That is about the best you are going to get (as far as I have seen).

      HTH
      -kp

      • Richard says:

        Well, to be honest the situation in the referenced article is quite far from the situation that we are discussing here. If you are right, Microsoft expects all Lync professionals must own mindreader capabilities to figure this out. This is dim discussion at best, not clear speech.

      • Kevin Peters says:

        Hi Richard,

        If you feel that way it would definitely be useful for you to submit that feedpack to the Lync documentation team (lyncdoc@microsoft.com). You could even include the URLs I mentioned and this article. I won’t speak for MSFT on how/why/if thisis hasn’t been covered as extensively as it could have/should have been.

        -kp

  3. Richard says:

    Peter, dont get me wrong: dim siscussion I was referring to technet / Lync docs talking about a critical requirement, that only mindreaders could decipher from stupidly worded pharagraphs. Requirements should be written as straight-forward as 1-2-3, instead of indirectly referencing to indirect indirect dependencies. I think you know what I mean…

    • Kevin Peters says:

      Hi Richard,

      I know exactly what you mean, that is a big part of the reason I write this blog. If you email the email address below they will read it and most likely take some action on it. The Lync documentation tries very hard to provide clear documentation that is also useful. On such a feature rich product it can be hard to cover everything though, so sometimes they don’t hit the nail on the head, that is when emailing them helps.

      HTH

      -kevin

    • Rick Kingslan says:

      Richard,
      Being one of those people that write (or did write, up to the time I left Microsoft) those ‘dim discussions’ and prose that ‘only mind readers could decipher’, I’m curious if you followed up with LyncDoc? I was still with the Product Group, but am not sure that I recall an email from you referring to this issue and suggesting a clearer paragraph. I wasn’t responsible for writing this particular item, but know who did. And, he would be most interested in clearing up the confusion if you’re still out there and want to resolve it.
      Frankly, we don’t believe that we word things stupidly, or use vague, indirect references. We could argue and debate over who’s right. At the end of the day, if it’s not correct or not understandable by some – I’d like to see it get fixed and have the contacts to make that happen. Contact me, if you still want it fixed (now nearly two years later) at rkingsla._a_t.outlook.com

  4. Brennon says:

    Actually Lync Phone Edition does trust a list of public CA providers. You can see the list here http://technet.microsoft.com/en-us/library/gg398270(v=ocs.14).aspx

    Unfortunately Digicert is not one of them

    • Kevin Peters says:

      Hi Brennon,

      Yes LPE does have a list of public CA providers, however once it gets a cert from AD it no longer trusts that list and any other certs it needs to trust have to be added via the method in this article.

      HTH
      -kp

      • Brennon says:

        Thanks Kevin. I have 2 more queries:

        1. Looking at the New-CsWebTrustedCACertificate command description at http://technet.microsoft.com/en-us/library/gg412746.aspx, it says “To add a new CA to the collection of trusted certification authorities, you must add the certificate chain for that CA in the local computer’s certificate store. After you have verified that the certificate chain has been installed, you can then use the New-CsWebTrustedCACertificate to create a certificate ID object that can be added to a collection of Web Services configuration settings”. It seems like this additonal step needs to be done before running the command to create a new object with the -Thumbprint parameter.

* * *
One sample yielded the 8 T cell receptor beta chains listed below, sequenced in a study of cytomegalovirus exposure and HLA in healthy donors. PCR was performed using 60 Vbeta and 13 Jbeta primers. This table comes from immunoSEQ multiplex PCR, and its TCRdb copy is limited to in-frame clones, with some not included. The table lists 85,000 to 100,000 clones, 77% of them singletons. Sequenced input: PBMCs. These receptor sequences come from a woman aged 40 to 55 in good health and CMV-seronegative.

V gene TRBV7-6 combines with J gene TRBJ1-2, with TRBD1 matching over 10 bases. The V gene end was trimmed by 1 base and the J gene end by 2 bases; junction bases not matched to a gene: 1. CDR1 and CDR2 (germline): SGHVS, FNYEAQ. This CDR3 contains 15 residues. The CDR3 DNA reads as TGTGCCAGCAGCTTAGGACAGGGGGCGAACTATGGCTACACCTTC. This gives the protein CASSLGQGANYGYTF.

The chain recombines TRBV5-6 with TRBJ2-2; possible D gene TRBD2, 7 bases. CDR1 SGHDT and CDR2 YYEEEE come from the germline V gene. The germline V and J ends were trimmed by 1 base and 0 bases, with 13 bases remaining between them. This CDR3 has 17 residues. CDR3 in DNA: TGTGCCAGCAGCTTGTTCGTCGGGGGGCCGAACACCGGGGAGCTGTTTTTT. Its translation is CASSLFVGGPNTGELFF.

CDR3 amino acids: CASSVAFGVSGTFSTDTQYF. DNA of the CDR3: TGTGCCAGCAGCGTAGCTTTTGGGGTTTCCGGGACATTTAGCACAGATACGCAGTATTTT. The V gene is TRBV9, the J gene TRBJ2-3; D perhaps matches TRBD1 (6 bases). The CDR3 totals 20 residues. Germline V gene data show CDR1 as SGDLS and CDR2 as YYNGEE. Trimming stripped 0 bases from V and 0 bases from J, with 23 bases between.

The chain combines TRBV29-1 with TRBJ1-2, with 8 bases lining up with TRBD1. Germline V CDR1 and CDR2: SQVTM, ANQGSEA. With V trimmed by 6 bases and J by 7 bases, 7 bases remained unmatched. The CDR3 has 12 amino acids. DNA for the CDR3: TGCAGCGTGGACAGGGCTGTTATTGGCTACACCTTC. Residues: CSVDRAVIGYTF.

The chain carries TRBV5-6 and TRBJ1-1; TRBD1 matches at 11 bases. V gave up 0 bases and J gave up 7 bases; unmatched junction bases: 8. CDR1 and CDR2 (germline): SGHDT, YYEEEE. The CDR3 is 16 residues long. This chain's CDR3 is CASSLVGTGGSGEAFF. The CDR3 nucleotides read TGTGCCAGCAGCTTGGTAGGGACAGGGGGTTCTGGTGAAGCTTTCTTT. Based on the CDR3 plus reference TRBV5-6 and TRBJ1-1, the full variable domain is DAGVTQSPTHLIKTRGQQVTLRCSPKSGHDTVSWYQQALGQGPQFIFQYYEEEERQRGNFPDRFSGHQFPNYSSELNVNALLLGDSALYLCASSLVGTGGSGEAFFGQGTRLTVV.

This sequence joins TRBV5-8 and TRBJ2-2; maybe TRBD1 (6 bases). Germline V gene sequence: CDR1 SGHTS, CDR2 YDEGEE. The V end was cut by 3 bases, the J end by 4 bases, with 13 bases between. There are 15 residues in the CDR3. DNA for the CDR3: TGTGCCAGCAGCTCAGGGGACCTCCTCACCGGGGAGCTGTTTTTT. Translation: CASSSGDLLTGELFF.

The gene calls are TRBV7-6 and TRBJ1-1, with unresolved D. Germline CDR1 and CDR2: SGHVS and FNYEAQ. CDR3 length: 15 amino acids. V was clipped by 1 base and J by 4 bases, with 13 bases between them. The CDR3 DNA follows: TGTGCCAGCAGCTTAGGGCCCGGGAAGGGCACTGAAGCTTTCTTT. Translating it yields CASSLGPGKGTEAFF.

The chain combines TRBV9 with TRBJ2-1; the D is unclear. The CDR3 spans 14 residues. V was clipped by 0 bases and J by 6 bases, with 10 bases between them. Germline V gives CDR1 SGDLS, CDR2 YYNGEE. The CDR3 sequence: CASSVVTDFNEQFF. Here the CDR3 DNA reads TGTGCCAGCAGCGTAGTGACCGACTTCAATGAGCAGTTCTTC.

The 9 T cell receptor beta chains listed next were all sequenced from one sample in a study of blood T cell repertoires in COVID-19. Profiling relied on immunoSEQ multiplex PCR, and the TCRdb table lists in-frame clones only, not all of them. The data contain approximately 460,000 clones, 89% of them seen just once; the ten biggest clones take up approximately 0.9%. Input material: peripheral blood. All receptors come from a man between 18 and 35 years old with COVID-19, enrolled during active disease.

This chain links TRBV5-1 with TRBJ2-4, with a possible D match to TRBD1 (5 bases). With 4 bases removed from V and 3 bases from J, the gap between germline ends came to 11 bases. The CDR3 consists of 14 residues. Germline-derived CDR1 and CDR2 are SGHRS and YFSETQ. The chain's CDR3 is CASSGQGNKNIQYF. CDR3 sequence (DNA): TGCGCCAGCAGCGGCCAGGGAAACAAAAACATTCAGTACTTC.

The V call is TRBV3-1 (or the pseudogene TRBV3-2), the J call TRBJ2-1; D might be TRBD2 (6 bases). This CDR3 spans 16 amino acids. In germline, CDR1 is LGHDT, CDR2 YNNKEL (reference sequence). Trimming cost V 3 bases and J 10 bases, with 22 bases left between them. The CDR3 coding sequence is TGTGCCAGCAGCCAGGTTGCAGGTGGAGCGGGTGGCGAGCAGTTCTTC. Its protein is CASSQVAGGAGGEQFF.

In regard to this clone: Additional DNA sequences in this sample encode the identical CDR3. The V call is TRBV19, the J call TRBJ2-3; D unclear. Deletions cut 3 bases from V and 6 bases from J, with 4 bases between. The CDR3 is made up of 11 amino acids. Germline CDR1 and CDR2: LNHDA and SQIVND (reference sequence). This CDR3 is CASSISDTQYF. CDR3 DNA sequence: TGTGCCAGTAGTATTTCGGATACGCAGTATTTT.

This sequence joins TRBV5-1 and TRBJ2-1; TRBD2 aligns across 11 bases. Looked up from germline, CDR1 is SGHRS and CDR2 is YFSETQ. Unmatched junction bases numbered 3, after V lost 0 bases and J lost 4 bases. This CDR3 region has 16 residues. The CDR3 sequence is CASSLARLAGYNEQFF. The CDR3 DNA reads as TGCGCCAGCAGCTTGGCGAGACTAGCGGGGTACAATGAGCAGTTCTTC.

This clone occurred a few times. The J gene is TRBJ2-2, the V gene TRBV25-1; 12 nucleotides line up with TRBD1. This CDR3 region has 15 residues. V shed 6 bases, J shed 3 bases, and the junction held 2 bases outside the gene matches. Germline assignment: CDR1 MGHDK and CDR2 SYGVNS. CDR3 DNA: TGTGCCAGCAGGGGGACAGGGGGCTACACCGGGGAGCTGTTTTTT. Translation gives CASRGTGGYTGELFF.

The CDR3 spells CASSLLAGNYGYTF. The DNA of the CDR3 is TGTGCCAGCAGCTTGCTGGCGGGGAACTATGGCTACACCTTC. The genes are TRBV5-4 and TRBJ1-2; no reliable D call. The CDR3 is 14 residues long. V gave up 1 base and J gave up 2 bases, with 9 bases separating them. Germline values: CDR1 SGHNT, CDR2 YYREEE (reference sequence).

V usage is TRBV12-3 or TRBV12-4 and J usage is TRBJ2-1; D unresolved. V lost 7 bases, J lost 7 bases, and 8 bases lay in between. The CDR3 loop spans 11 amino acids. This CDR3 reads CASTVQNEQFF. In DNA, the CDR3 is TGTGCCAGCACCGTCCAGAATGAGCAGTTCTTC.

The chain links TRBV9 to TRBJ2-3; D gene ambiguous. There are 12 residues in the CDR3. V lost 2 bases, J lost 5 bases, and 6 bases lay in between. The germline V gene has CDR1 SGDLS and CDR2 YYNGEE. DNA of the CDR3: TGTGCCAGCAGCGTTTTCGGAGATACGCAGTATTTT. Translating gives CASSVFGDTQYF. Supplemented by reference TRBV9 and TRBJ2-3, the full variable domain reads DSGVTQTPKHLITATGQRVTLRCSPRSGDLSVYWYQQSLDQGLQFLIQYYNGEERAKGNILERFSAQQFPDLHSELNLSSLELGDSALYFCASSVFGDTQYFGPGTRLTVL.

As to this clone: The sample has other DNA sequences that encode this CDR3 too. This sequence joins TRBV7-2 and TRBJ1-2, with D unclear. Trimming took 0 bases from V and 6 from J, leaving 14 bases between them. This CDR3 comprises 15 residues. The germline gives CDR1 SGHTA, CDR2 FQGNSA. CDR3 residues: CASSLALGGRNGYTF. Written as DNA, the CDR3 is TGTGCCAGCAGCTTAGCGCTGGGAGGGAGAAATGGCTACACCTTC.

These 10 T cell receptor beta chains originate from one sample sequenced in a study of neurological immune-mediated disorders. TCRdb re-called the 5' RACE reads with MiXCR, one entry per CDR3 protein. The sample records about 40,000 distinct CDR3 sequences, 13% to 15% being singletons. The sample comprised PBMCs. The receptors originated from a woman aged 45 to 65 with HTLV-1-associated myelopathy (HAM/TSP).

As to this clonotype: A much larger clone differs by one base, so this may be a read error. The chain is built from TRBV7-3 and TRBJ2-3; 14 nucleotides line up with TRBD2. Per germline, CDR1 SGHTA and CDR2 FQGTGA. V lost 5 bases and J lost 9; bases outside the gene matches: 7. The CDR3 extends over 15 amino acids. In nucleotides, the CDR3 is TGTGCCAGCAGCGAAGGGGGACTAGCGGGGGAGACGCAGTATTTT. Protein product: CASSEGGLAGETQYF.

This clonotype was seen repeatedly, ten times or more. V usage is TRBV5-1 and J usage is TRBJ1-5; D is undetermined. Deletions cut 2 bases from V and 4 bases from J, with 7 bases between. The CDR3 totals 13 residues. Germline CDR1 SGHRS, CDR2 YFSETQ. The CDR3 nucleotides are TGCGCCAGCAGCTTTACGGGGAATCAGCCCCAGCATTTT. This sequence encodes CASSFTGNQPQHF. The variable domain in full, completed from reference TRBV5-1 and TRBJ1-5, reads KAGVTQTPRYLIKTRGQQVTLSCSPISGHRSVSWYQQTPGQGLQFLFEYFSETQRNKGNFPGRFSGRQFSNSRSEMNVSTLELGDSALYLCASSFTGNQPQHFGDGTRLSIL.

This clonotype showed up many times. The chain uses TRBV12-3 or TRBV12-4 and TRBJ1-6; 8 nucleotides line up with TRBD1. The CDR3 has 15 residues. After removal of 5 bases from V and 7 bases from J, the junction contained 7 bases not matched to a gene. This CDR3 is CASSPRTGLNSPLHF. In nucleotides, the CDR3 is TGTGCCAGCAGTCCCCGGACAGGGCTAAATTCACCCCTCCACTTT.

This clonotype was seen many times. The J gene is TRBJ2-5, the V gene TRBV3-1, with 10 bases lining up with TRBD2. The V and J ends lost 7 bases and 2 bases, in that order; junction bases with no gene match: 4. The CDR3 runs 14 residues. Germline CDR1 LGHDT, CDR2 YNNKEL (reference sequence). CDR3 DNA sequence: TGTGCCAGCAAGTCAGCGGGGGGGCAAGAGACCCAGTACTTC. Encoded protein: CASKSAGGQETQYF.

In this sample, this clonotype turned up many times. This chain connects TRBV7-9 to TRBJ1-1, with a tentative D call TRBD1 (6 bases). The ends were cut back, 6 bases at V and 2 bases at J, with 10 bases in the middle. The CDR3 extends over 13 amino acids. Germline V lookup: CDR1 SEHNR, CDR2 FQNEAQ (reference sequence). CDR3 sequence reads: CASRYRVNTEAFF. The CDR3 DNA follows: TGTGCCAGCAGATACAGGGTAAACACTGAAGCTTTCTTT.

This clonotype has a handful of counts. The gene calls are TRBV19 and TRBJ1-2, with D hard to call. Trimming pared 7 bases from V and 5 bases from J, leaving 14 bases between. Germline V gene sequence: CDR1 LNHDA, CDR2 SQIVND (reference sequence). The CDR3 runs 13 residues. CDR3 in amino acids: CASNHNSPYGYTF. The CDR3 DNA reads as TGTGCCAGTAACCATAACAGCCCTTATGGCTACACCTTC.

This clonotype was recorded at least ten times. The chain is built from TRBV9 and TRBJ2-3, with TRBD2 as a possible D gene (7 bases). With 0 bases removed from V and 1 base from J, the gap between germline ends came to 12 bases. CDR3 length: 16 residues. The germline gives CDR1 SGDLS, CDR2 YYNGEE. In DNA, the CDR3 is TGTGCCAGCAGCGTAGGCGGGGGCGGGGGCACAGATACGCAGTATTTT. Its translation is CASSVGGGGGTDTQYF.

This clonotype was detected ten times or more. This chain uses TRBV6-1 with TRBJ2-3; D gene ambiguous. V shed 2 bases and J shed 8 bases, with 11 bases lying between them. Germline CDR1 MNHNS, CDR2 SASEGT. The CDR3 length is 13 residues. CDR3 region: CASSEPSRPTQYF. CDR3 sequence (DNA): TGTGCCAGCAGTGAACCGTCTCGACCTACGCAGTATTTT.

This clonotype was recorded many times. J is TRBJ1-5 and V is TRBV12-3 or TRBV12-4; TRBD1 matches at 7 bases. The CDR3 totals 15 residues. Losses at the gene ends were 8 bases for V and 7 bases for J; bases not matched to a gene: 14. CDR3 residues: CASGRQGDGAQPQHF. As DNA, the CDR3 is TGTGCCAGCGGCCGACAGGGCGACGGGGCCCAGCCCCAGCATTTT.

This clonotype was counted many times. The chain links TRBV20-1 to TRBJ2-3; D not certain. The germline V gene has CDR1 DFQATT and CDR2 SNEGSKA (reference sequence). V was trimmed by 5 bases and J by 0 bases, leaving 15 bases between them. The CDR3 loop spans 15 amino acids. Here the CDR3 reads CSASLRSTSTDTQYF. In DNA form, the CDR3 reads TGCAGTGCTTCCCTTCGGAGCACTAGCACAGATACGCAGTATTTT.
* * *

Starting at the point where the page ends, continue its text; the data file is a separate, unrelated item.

2. For the Set-CsWebServiceConfiguration -TrustedCACerts parameter to work, it seems that the InferCertChainFromSSL property must also be set to false. This is mentioned in command description at http://technet.microsoft.com/en-us/library/gg398396(v=ocs.14).aspx.

        Would greatly appreciate if you can clarify the above. I’m currently facing a customer with this exact situation and need to help them get calendar working with their CX600 phones.

      • Kevin Peters says:

        Hi Brennon,

        This just means you have to have the certificates installed on the Lync Front End and Director servers. Basically, just install the public root cert and any subordinate certificates that are used for your Exchange cert to each front end director.

        HTH
        -kp

  5. Pingback: Lync 2011 Mac EXC_BAD_ACCESS crash

  6. Bryan Becker says:

    Kevin….I have this issue in Lync 2013. I have verified the WebServices Cert matches OWA but I still get the issue. Any other suggestions? I’m using a Polycom CX600.

    • Kevin Peters says:

      Hey Bryan,

      Please make sure the root and intermediate certs are all being passed correctly by the reverse proxy. You can test from digicert.com/help.

      HTH

      Kevin

      • Bryan Becker says:

        Thanks Kevin. What FQDN do I run this against? OWA email address? One of the Lync pool addresses (Front-End, etc)? Reverse proxy? Internally we are using a Kemp Load Balancer where the Web Services should be pointed to.

      • Kevin Peters says:

        The OWA address would be a good start. You can also observe the HTTPS transaction from your client (with fiddler and wireshark). I believe Drago posted an article on his site that has some details on a missing intermediate certificate and how he troubleshot it (www.lynclog.com).

        HTH
        Kevin